By Kenneth Turan
Los Angeles Times.
Is college, specifically the elite four-year residential model, overrated? Is it worth its ever-increasing cost? Has it been oversold as the key to a child’s brighter future?
The stimulating documentary “Ivory Tower” asks all these tough questions and, most provocatively of all, declines to give definitive answers.
As directed by Andrew Rossi, whose last work was the informative “Page One: Inside the New York Times,” “Ivory Tower” wants to educate and stir the pot, to get us to understand the extent of the dilemma, which is considerable.
This film throws an enormous amount of information at us both in terms of original interviews and archival footage from more than 100 sources, but it’s too sophisticated to suggest that any one-size-fits-all solution is lurking just over the horizon.
That’s partly because nothing about the college imbroglio is as simple as it seems, not even the eye-popping costs, which can be as high as $60,000 per year, an expense level that gives parents sticker shock from coast to coast.
Yes, the cost of college tuition is staggeringly high, since 1978 it has increased more than any other good or service. Yes, the nation’s student loan debt incurred to help pay those fees is now at a just-about-unsustainable $1-trillion-plus, more even than what we owe on credit cards.
But on the other side of the ledger, as the New York Times reported just a few weeks ago, analysis of recent income statistics shows that “the pay gap between college graduates and everyone else reached a record high last year.” No matter how much college costs, statistically it still pays to go.
To help us understand how we got to where we are now, “Ivory Tower” takes us on a tour of some half a dozen colleges and universities, each one carefully selected to make a point about the looming crisis that all this debt and spending seems to be inevitably leading to.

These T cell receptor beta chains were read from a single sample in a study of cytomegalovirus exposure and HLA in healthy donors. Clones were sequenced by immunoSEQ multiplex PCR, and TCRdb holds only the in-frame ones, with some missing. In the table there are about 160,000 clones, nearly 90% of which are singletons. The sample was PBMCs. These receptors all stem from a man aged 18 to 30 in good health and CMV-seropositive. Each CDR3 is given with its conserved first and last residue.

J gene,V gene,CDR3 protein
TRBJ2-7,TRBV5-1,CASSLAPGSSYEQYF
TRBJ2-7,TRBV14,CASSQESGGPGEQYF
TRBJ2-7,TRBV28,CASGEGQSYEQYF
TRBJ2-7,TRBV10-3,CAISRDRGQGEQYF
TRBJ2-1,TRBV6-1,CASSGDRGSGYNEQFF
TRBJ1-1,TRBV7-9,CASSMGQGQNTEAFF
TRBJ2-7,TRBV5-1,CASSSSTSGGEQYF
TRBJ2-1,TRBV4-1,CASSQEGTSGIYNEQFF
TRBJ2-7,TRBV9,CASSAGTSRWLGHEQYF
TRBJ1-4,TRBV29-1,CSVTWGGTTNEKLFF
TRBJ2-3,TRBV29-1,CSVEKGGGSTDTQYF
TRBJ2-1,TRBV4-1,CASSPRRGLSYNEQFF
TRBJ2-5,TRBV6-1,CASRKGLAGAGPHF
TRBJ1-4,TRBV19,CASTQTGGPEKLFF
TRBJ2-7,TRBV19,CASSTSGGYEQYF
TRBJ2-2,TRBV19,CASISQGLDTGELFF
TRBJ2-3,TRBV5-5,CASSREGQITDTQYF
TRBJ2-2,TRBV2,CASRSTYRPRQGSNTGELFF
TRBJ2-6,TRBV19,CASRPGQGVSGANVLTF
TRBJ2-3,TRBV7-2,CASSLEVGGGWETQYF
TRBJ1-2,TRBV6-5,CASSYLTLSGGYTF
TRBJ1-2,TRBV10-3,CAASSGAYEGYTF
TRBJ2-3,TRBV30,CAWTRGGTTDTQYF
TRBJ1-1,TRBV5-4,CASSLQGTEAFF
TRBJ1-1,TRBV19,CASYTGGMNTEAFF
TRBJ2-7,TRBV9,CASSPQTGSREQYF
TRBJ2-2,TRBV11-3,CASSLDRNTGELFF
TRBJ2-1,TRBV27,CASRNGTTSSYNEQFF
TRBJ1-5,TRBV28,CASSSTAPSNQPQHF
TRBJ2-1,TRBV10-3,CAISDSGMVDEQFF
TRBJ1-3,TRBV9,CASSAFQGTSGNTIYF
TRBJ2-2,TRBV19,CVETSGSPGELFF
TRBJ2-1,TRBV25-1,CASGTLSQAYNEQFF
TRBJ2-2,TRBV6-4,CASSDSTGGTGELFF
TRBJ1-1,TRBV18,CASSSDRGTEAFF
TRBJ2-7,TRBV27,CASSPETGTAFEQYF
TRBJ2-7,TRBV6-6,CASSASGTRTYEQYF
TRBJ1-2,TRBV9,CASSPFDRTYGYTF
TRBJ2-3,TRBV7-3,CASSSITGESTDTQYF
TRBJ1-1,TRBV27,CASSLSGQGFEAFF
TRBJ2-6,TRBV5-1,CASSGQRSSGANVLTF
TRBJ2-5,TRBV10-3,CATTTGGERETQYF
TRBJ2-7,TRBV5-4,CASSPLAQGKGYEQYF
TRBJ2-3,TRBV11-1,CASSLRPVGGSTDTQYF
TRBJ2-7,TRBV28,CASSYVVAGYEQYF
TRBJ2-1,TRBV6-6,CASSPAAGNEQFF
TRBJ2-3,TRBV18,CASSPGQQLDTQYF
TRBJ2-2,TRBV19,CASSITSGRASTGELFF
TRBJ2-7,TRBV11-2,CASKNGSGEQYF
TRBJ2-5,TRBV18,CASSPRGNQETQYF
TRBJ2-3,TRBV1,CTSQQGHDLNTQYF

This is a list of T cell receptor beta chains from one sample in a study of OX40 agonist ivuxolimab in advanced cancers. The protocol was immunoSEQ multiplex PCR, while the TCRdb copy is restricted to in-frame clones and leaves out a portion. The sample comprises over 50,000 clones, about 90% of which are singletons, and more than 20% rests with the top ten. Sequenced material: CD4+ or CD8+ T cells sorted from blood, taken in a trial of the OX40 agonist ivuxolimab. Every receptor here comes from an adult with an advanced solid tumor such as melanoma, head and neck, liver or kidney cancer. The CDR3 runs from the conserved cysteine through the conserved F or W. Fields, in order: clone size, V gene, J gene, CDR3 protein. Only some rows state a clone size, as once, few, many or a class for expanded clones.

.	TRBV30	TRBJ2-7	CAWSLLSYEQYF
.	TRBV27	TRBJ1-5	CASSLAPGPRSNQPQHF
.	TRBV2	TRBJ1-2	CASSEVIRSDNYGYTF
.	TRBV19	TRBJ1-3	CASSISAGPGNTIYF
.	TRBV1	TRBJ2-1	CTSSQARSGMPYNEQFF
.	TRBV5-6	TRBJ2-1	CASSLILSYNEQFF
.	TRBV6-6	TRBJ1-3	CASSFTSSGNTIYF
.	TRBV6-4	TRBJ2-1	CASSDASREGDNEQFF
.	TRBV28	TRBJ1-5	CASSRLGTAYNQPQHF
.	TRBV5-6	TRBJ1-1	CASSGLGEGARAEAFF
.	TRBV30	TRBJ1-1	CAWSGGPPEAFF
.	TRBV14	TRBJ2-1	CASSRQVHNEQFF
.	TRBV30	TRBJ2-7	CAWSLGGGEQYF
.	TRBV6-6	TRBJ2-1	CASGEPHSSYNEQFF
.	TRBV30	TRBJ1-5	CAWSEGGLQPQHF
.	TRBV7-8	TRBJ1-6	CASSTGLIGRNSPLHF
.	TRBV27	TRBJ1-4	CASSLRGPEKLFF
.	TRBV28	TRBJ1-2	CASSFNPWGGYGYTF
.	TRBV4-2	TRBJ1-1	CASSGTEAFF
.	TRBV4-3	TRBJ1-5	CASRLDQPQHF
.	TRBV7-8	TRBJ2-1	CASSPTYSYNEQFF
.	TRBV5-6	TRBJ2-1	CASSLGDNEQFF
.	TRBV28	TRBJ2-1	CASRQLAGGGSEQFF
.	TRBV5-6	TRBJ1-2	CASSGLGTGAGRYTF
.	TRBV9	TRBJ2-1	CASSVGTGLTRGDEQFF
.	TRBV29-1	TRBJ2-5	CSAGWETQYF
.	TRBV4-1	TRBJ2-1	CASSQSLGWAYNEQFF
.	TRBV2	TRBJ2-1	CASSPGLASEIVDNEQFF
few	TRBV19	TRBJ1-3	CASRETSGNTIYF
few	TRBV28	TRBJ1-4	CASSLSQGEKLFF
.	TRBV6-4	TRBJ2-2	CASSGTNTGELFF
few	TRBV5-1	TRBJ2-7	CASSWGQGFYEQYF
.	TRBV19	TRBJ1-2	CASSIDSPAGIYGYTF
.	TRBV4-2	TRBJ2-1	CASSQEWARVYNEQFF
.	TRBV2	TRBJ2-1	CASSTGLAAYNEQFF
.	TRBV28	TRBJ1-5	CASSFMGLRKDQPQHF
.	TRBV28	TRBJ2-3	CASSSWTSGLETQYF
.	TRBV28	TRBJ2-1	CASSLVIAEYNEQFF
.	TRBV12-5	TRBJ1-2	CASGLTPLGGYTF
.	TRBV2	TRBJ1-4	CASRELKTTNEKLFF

First stop is Harvard, the first American university and the model for all others, a place that seems as much an industry as a purveyor of higher education. But a student profiled here, David Boone, a freshman from Cleveland who is attending on a full scholarship, was homeless during high school and hadn’t regularly slept in a bed for a year before arriving at his dorm room.
The college experience may not benefit everyone, but the good it will do in his case is clear.
A different dynamic is at work at many large state universities like the one Rossi visits, Arizona State. Government funding has gone down in these places, which means that students, especially those from out of state who pay more, bear more of the cost.
To attract these out-of-staters, state universities often focus on the notion of the student as consumer, throwing in perk after party-school perk, dorms with plasma TVs, climbing walls, “a swimming pool in every room”, as they chase tuition dollars.
Education is often lost in the process: 68 percent of public university students do not graduate in four years, and 44 percent do not make it out in six.
Yet for every school like Arizona State, there is a Deep Springs College, an intense, focused institution in Death Valley that features a commitment to old-school learning that is so deep and so passionate it almost takes your breath away.
“Ivory Tower” also visits Atlanta’s Spellman, founded 20 years after the end of slavery and the nation’s oldest college for black women, a place that provides a space for its students to define themselves.
The film also spends a considerable amount of time at the Cooper Union in New York, a school founded on the notion of free education that went through a wrenching crisis when questionable financial decisions led to the imposition of tuition.
Ever even-handed, “Ivory Tower” also examines the phenomenon of MOOCs, Massive Open Online Courses, and finds them not to be quite the panacea they initially promised to be.
If you’re considering college for your children or are just a concerned citizen, this comprehensive documentary gives you a lot to ponder.